TALLAHASSEE — Earlier this month, Alex Sink was asked whether she would establish a controversial political committee to raised unlimited campaign cash.
"If my campaign decides to set up a 527 (committee), then the contributions will be fully transparent," she replied.
But her answer was less than transparent.
Two days earlier, state records show, the Democratic gubernatorial candidate signed a form to solicit contributions and manage a political electioneering committee called Hold Them Accountable Inc.
Did she misspeak? Forget? Or try to evade scrutiny?
The campaign won't answer questions about Sink's statement, nor disclose details about the role the committee will play in the governor's race.
"The campaign has followed the rules," said Sink spokeswoman Kyra Jennings on Thursday.
Sink's campaign attorney, Ron Meyer of Tallahassee, established the committee Aug. 16, two days after getting the first check, a $500 donation from Sink's finance chairman Richard Swann. A longtime Sink family friend, Liana Fox of Temple Terrace, is listed as the chairwoman.
The issue became political fodder when former independent gubernatorial candidate Bud Chiles endorsed Sink on Sept. 2.
Sink said she never discussed the issue with Chiles before the announcement, even though Chiles vilified the largely unregulated committees in his campaign.
Sink "tried to hide the existence of her 527 from the press and Bud Chiles," said Joe Kildea, a spokesman for her Republican rival, Rick Scott.
While the organizations are commonly called "527s," after a section of the federal tax code, candidates register such organizations with the state, referred to in Florida law as electioneering communication organizations.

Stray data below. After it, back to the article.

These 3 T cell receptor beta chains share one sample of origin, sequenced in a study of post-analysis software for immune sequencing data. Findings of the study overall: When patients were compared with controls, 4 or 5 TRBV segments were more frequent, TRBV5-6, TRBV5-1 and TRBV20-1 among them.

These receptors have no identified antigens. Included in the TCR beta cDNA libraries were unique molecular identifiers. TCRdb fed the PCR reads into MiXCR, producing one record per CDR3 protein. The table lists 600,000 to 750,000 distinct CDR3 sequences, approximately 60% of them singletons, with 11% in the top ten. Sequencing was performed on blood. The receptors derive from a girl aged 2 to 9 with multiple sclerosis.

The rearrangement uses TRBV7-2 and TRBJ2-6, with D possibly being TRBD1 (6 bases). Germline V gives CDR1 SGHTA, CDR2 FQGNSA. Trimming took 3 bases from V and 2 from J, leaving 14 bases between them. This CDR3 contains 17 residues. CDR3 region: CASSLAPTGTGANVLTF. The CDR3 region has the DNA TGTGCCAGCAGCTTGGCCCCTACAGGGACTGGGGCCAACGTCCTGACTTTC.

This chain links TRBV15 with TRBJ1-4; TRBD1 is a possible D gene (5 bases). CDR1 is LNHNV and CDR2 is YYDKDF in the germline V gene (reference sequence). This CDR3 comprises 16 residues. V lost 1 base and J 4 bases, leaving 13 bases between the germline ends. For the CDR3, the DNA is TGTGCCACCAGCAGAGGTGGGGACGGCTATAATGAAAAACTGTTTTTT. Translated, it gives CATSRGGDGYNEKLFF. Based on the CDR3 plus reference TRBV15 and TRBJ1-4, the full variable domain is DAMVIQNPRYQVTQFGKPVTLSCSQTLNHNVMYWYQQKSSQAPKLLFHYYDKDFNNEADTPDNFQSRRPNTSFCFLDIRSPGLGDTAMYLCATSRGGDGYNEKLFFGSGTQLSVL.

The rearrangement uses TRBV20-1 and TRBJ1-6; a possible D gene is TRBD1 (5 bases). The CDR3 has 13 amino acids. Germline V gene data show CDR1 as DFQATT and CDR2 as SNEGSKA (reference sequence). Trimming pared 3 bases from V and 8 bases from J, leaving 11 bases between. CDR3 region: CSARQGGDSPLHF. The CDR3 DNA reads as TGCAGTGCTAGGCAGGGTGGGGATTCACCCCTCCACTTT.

Scott created a similar committee in June called Let's Get to Work. It paid for more than $10 million in television advertisements in the nasty battle with primary opponent Bill McCollum.
Scott's money — $12.6 million in total — came from an assortment of special interests but largely from his wife, Ann.
Sink's campaign wouldn't say whether she or her husband would put their own money into the committee. But the organization could be a vehicle allowing Sink to raise millions in contributions from the special interests she criticizes for influencing Tallahassee lawmaking.
"We're going to have the right resources to compete and win this election," Jennings said.
A separate pot of campaign cash is available to Sink — taxpayer money available through the public financing system. Her campaign is still weighing whether to accept the millions because it could become a political liability.
Sink could have received even more assistance after Scott broke the $24.9 million campaign spending limit. But Scott's campaign is asking a federal judge in Tallahassee to permanently block Sink from getting a dollar-for-dollar match on spending above the cap.
Scott is likely to prevail because a federal appellate court issued a temporary order in July to keep McCollum from getting the extra cash, saying it violated Scott's free speech rights.
Sink's campaign said it wouldn't challenge a permanent injunction against the so-called millionaires amendment.
John Frank can be reached at email@example.com or (850) 224-7263.